It’s hard to account for my predilection with traditional home crafts. Mostly I don’t try to explain it to others, having grown tired of the sideways looks that alternate with kind comments about how great it is that I make butter and cheese and bread and soap. Kind, because I know it’s really pretty strange to most folks.
I have, however, tried to explain it to myself. I blame Laura Ingalls Wilder, close relationships with grandparents and great grandparents, and an upbringing that brimmed with the creativity of an artist and the curiosity of a scientist. Throw in a love of animals, a love of good food, and a tendency to
be a control freak want a say about the food that goes on my body or the unguents that go on it.
Then there are the advantages of making things from scratch. Things like getting higher quality for less money, the satisfaction that comes from wearing or eating something made with my own hands, or the treasured uniqueness of items not homogenized in design and flavor and then produced as quickly and cheaply as possible. There is the perpetuation of skills which have changed from necessary activities to art, an appreciation for nostalgia, and participation in the diversity of foodstuffs, seeds and heirloom animal breeds that add to the health of the planet.
Speaking of the health of the planet, organic food or food from just down the road is more than just a cute idea. According to Michael Pollan here, 20% of fossil fuels in the U.S. are used by corporate agriculture – for fertilizer and pesticides and transportation – to grow things like corn and soy to feed to cattle. (And don’t get me started on the conditions those cattle live in.) $500 BILLION dollars in U.S. health care costs each year go to treat preventable, chronic diseases caused by how we eat. Plus, up to a third of the greenhouse gases come from the way we produce food.
Real reduction of our dependence on foreign oil, health care costs and greenhouse gases are all good, big reasons to garden, buy locally, and cook from scratch. And I’m happy to be on board. But the truth is, I didn’t know any of those things when I got my first chickens. When I was eleven and made sourdough bread in the mornings before going to school, there was something else at work.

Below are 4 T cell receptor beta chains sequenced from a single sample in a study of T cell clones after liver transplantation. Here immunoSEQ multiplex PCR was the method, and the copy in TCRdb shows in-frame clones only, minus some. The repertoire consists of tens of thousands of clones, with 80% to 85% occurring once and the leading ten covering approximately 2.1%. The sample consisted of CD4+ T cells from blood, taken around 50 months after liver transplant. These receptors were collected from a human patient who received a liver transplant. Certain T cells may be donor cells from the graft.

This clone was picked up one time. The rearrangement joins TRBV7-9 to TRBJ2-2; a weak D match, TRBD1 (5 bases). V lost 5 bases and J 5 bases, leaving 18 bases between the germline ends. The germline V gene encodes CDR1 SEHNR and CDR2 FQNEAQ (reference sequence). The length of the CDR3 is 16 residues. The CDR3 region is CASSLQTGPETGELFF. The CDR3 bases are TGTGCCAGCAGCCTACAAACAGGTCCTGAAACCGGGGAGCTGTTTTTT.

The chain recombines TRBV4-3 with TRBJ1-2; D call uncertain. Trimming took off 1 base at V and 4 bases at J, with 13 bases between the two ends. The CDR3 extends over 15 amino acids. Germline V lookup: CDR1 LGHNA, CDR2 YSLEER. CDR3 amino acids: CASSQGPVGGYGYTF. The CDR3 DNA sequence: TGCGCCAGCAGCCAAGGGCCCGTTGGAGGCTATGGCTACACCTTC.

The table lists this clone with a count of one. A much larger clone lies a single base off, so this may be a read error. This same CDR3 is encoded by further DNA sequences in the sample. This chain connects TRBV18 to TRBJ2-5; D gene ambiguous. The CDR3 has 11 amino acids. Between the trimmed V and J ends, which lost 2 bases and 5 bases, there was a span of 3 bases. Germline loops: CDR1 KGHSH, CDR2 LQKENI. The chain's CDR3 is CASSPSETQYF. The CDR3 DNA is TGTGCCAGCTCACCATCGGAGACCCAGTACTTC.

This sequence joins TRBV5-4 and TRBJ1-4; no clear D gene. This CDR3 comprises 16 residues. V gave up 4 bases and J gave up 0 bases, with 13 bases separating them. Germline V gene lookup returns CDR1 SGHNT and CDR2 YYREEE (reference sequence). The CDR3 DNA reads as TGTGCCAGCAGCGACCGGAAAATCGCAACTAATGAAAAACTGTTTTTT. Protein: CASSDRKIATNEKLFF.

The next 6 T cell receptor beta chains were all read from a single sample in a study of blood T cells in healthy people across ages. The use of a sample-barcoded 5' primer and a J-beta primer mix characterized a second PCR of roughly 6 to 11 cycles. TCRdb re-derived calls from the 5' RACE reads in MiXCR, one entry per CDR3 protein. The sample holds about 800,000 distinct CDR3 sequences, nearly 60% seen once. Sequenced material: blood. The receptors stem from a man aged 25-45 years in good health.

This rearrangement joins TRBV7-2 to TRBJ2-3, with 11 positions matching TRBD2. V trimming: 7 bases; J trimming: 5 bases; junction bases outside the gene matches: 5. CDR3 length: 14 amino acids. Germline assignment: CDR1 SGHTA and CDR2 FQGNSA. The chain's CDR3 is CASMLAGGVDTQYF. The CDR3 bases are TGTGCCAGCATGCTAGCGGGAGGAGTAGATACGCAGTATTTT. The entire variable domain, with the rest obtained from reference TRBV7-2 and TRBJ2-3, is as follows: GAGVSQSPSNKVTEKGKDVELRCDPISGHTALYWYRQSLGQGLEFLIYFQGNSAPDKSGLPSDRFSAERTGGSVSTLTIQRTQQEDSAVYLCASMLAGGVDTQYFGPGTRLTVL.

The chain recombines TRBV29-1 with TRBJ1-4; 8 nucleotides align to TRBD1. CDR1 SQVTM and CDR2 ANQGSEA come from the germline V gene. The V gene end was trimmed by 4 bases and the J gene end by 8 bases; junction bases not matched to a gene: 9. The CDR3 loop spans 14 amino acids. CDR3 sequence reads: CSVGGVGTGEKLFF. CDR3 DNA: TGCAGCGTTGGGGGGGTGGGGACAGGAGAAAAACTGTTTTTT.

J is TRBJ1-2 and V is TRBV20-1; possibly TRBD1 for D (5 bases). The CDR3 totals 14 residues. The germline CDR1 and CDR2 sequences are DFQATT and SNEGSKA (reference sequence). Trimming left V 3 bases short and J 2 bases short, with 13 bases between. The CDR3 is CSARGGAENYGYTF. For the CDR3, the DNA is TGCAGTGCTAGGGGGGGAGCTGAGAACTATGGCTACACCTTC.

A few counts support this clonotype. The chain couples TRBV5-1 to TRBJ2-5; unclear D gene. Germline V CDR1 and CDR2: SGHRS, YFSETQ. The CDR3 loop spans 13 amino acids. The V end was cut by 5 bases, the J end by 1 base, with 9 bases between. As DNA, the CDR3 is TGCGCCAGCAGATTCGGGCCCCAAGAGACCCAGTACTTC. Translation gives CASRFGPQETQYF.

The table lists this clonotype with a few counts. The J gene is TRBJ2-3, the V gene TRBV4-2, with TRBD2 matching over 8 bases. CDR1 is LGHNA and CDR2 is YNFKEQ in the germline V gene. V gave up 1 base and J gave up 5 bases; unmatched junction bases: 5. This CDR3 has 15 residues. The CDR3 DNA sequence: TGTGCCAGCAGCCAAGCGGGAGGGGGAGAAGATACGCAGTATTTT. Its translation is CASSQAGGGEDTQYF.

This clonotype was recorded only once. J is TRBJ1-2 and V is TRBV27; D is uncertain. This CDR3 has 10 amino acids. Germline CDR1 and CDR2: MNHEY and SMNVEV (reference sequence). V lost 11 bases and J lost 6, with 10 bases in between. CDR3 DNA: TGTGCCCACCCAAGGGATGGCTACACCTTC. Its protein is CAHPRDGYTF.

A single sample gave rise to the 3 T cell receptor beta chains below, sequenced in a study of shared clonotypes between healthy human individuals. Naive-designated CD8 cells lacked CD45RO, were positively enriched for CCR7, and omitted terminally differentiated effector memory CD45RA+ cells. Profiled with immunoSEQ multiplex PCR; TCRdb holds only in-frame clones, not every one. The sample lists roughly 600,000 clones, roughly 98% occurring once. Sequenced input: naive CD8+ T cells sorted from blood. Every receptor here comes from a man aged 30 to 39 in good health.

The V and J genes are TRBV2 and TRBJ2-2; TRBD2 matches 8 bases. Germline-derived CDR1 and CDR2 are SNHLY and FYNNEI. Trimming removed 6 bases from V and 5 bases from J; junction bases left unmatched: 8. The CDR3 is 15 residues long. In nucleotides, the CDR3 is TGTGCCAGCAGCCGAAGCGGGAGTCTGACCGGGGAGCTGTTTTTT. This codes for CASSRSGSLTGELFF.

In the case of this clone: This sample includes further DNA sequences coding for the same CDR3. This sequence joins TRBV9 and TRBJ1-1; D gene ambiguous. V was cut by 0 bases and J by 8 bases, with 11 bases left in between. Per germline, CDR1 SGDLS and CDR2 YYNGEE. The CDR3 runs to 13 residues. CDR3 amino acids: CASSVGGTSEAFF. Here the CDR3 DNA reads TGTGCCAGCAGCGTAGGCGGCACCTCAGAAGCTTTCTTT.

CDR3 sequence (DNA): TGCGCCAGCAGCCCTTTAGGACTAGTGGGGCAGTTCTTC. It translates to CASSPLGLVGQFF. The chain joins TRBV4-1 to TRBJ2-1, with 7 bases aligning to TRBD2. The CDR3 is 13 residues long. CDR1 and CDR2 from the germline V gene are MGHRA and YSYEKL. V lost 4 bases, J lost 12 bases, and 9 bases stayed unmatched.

For years I referred to it as my home crafting disease. And for a long time it was a lonely malady, a weird quirk. But over time – and through the Internet – I’ve met others who suffer the same disease. A couple weeks ago I stumbled across an article on Mother Earth News’ Happy Homesteader blog about Barnheart. It’s written by Jenna over at Cold Antler Farm, and I was actually surprised at how deeply it resonated. Jenna is also a designer, and the graphic to the left is her idea of what Barnheart looks like. She gave me permission to share it here.
Will I ever take that step into actual farming? Probably not, at least not on a large scale. K would argue we already have a vegetable farm, what with all the gardens that feed us the majority of the year. The future holds more of the same, plus fruit trees, berries, chickens, a hive of bees and who knows what else. But in the meantime I’ll treat my disease in the usual fashion – with time in the kitchen, at my spinning wheel, holding knitting needles or up to my elbows in dirt – and then I’ll share it in fiction and nonfiction
And here. Because I know I’m not alone.